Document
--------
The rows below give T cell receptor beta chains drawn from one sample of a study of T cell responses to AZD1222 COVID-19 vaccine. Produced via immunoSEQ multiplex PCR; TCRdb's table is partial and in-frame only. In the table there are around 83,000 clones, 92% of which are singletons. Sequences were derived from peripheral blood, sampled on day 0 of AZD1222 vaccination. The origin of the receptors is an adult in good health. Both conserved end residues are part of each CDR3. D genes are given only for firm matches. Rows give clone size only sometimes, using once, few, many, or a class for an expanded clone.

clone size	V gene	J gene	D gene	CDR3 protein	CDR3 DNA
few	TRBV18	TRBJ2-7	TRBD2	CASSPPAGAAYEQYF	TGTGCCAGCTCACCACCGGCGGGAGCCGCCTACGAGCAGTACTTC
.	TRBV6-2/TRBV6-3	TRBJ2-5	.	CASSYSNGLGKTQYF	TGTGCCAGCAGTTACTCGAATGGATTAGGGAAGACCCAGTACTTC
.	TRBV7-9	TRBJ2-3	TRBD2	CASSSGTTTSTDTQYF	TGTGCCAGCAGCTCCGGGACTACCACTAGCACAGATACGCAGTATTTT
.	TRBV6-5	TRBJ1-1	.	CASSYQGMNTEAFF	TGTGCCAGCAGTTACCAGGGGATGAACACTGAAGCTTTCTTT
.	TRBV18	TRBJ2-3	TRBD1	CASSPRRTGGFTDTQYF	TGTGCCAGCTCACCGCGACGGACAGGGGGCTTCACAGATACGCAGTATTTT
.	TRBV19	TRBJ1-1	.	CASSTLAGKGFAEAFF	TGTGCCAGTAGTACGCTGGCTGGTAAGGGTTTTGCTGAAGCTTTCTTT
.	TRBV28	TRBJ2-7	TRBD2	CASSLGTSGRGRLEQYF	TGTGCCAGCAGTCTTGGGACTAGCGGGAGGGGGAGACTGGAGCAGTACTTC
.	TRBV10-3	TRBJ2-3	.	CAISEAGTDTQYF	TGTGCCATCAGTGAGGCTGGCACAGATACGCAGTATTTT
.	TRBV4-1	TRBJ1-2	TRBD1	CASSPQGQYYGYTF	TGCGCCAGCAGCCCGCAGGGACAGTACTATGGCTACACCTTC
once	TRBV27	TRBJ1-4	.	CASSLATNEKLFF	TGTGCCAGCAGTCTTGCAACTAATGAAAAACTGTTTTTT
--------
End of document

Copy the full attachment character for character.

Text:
The rows below give T cell receptor beta chains drawn from one sample of a study of T cell responses to AZD1222 COVID-19 vaccine. Produced via immunoSEQ multiplex PCR; TCRdb's table is partial and in-frame only. In the table there are around 83,000 clones, 92% of which are singletons. Sequences were derived from peripheral blood, sampled on day 0 of AZD1222 vaccination. The origin of the receptors is an adult in good health. Both conserved end residues are part of each CDR3. D genes are given only for firm matches. Rows give clone size only sometimes, using once, few, many, or a class for an expanded clone.

clone size	V gene	J gene	D gene	CDR3 protein	CDR3 DNA
few	TRBV18	TRBJ2-7	TRBD2	CASSPPAGAAYEQYF	TGTGCCAGCTCACCACCGGCGGGAGCCGCCTACGAGCAGTACTTC
.	TRBV6-2/TRBV6-3	TRBJ2-5	.	CASSYSNGLGKTQYF	TGTGCCAGCAGTTACTCGAATGGATTAGGGAAGACCCAGTACTTC
.	TRBV7-9	TRBJ2-3	TRBD2	CASSSGTTTSTDTQYF	TGTGCCAGCAGCTCCGGGACTACCACTAGCACAGATACGCAGTATTTT
.	TRBV6-5	TRBJ1-1	.	CASSYQGMNTEAFF	TGTGCCAGCAGTTACCAGGGGATGAACACTGAAGCTTTCTTT
.	TRBV18	TRBJ2-3	TRBD1	CASSPRRTGGFTDTQYF	TGTGCCAGCTCACCGCGACGGACAGGGGGCTTCACAGATACGCAGTATTTT
.	TRBV19	TRBJ1-1	.	CASSTLAGKGFAEAFF	TGTGCCAGTAGTACGCTGGCTGGTAAGGGTTTTGCTGAAGCTTTCTTT
.	TRBV28	TRBJ2-7	TRBD2	CASSLGTSGRGRLEQYF	TGTGCCAGCAGTCTTGGGACTAGCGGGAGGGGGAGACTGGAGCAGTACTTC
.	TRBV10-3	TRBJ2-3	.	CAISEAGTDTQYF	TGTGCCATCAGTGAGGCTGGCACAGATACGCAGTATTTT
.	TRBV4-1	TRBJ1-2	TRBD1	CASSPQGQYYGYTF	TGCGCCAGCAGCCCGCAGGGACAGTACTATGGCTACACCTTC
once	TRBV27	TRBJ1-4	.	CASSLATNEKLFF	TGTGCCAGCAGTCTTGCAACTAATGAAAAACTGTTTTTT